Computational neuroscience has focused largely on the dynamics and function of local circuits of neuronal populations dedicated to a common task, such as processing a common sensory input, storing its features in working memory, choosing between a set of options dictated by controlled experimental settings or generating the appropriate actions. Most of current circuit models suggest mechanisms for computations that can be captured by networks of simplified neurons connected via simple synaptic weights. In this article I review the progress of this approach and its limitations. It is argued that new experimental techniques will yield data that might challenge the present paradigms in that they will (1) demonstrate the computational importance of microscopic structural and physiological complexity and specificity; (2) highlight the importance of models of large brain structures engaged in a variety of tasks; and (3) reveal the necessity of coupling the neuronal networks to chemical and environmental variables.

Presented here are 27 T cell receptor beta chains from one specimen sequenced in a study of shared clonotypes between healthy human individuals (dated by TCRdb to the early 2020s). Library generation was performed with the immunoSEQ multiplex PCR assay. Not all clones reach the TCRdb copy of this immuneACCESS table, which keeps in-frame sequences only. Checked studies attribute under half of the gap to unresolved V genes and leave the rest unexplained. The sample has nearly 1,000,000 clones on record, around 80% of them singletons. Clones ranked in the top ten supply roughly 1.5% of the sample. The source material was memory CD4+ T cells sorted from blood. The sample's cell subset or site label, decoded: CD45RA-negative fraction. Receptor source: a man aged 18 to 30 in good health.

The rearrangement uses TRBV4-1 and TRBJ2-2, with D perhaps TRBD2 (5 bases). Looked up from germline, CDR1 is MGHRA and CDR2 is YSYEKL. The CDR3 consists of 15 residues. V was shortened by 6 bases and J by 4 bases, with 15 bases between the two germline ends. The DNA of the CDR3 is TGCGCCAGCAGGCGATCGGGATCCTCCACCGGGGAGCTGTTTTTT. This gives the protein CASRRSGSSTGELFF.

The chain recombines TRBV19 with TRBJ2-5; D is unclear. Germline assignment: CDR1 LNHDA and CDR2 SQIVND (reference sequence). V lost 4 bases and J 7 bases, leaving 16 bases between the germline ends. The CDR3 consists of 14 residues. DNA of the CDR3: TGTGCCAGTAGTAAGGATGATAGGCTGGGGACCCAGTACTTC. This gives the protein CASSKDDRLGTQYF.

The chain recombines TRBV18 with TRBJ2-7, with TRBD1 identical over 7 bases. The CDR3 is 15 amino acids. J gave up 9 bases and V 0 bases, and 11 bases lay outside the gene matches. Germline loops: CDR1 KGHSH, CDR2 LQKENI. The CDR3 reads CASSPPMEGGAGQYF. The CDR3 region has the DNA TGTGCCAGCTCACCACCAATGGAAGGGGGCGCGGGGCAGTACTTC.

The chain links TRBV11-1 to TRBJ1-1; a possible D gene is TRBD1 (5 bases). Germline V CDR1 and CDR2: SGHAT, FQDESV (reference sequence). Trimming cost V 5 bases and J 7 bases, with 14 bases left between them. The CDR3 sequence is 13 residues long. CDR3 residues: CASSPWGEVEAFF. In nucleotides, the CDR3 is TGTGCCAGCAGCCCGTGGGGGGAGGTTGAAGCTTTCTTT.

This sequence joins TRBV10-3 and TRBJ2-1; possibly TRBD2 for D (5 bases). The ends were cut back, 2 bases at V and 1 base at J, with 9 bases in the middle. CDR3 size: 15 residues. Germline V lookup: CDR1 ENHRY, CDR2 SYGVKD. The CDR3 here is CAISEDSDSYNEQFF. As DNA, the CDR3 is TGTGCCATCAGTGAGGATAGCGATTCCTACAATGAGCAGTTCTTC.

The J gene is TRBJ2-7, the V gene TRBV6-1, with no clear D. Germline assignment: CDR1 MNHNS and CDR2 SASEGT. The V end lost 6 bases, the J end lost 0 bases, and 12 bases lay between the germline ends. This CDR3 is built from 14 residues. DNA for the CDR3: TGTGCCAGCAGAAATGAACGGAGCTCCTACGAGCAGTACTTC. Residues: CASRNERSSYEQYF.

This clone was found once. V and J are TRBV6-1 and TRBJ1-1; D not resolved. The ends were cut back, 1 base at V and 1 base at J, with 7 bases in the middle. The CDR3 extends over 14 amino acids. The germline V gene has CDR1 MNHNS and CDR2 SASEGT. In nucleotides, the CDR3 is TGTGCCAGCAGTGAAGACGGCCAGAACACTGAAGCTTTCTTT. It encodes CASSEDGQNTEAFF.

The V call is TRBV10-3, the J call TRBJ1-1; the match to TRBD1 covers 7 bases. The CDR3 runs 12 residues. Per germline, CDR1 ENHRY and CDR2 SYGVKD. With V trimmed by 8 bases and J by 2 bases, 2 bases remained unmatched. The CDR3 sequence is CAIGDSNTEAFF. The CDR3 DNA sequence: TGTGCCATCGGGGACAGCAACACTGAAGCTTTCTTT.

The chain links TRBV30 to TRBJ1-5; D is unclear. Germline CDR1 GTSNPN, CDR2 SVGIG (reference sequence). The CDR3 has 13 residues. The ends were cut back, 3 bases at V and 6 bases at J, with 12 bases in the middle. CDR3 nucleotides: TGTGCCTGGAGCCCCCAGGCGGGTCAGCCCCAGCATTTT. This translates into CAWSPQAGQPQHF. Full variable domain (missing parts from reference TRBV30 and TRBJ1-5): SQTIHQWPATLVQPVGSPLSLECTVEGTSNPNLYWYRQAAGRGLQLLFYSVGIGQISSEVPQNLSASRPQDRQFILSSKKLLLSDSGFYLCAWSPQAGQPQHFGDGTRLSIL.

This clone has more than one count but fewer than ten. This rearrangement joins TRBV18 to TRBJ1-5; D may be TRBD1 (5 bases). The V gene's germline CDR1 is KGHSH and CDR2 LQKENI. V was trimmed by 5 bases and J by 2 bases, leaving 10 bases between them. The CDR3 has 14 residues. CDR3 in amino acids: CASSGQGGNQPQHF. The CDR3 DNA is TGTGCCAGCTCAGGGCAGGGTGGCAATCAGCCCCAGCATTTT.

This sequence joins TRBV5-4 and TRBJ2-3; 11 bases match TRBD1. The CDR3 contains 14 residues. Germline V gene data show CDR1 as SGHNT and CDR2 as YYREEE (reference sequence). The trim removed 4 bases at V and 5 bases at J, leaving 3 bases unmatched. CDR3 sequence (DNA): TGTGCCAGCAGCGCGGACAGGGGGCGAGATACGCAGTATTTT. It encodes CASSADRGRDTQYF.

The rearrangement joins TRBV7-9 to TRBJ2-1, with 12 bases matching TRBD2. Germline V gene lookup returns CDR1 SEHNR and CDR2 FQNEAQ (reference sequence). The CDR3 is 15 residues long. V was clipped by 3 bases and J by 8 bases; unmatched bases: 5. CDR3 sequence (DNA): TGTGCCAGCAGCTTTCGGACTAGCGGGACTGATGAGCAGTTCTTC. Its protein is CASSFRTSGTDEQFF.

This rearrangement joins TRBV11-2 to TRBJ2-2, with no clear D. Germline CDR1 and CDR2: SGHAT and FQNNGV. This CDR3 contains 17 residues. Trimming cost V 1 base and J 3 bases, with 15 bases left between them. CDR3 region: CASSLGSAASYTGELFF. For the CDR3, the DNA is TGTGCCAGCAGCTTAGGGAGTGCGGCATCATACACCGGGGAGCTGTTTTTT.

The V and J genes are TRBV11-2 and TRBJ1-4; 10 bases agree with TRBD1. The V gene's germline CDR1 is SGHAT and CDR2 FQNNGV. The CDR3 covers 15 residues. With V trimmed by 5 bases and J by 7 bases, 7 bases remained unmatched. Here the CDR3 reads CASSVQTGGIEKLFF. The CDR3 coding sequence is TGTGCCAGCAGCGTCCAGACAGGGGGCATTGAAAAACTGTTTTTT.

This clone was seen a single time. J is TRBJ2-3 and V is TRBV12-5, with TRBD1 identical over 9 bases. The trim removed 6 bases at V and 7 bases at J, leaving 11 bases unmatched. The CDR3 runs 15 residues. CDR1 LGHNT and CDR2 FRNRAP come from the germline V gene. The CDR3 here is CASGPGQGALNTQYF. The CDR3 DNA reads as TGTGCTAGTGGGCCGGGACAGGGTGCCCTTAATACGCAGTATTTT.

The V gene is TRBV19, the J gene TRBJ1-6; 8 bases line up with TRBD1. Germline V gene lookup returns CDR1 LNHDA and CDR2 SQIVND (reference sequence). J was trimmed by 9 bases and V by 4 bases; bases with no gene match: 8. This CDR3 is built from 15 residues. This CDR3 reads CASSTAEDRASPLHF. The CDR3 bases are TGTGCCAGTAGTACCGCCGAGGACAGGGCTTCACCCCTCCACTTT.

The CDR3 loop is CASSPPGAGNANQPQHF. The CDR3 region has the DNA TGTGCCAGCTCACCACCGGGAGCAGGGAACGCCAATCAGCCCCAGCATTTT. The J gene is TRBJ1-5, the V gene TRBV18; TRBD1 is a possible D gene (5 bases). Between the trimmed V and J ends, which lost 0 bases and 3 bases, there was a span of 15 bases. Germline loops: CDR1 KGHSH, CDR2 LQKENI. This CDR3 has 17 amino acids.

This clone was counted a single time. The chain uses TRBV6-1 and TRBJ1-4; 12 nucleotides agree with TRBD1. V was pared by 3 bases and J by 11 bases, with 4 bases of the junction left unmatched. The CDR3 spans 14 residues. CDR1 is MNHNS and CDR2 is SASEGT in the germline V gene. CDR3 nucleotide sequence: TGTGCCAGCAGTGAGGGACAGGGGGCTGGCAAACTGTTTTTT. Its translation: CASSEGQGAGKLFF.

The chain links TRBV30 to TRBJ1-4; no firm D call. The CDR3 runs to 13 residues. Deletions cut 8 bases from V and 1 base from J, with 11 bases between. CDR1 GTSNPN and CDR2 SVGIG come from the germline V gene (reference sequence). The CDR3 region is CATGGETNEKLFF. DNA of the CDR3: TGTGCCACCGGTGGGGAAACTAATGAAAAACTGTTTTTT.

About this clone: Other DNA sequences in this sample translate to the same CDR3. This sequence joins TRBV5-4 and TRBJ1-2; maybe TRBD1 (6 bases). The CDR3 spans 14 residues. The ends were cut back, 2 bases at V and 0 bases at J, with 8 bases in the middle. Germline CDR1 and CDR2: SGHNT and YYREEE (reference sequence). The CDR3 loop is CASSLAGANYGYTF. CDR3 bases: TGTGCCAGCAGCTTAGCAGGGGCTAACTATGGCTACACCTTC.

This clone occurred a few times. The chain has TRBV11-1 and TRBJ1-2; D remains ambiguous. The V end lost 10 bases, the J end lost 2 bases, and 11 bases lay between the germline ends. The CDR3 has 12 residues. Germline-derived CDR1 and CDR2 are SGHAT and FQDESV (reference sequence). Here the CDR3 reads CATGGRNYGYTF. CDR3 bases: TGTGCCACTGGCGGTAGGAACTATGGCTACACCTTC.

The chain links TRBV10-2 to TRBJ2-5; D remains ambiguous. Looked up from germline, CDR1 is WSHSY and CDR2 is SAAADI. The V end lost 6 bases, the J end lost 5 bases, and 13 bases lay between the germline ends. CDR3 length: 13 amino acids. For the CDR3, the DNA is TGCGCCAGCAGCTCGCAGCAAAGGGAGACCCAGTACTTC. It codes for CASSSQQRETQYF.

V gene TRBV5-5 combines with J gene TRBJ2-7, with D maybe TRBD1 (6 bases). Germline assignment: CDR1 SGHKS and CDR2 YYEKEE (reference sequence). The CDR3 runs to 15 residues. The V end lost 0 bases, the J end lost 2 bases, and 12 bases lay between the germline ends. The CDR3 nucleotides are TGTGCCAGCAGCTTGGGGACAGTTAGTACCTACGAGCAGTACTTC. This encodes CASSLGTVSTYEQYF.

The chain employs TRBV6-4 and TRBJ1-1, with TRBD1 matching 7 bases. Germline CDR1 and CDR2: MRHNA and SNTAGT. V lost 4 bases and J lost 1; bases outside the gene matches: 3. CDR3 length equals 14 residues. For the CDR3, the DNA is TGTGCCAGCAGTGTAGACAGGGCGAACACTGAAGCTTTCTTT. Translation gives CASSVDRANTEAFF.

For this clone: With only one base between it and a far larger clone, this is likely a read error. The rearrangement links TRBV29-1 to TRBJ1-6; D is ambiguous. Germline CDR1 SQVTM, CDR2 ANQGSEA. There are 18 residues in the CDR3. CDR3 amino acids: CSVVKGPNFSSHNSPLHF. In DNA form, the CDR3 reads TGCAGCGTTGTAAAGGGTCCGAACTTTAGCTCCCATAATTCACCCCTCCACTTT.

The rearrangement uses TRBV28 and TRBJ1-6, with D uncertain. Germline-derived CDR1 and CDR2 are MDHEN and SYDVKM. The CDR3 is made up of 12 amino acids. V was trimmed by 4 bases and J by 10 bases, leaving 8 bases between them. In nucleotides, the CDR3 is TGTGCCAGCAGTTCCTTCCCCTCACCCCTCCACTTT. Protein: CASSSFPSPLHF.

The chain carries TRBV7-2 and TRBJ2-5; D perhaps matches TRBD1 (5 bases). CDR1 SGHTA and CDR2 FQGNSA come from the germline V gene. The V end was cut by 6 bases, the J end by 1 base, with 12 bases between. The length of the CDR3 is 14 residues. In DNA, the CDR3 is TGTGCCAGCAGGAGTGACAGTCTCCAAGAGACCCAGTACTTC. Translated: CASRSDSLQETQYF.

Year of publication
Current Opinion in Neurobiology Volume 25, April 2014, Pages xiii-xviii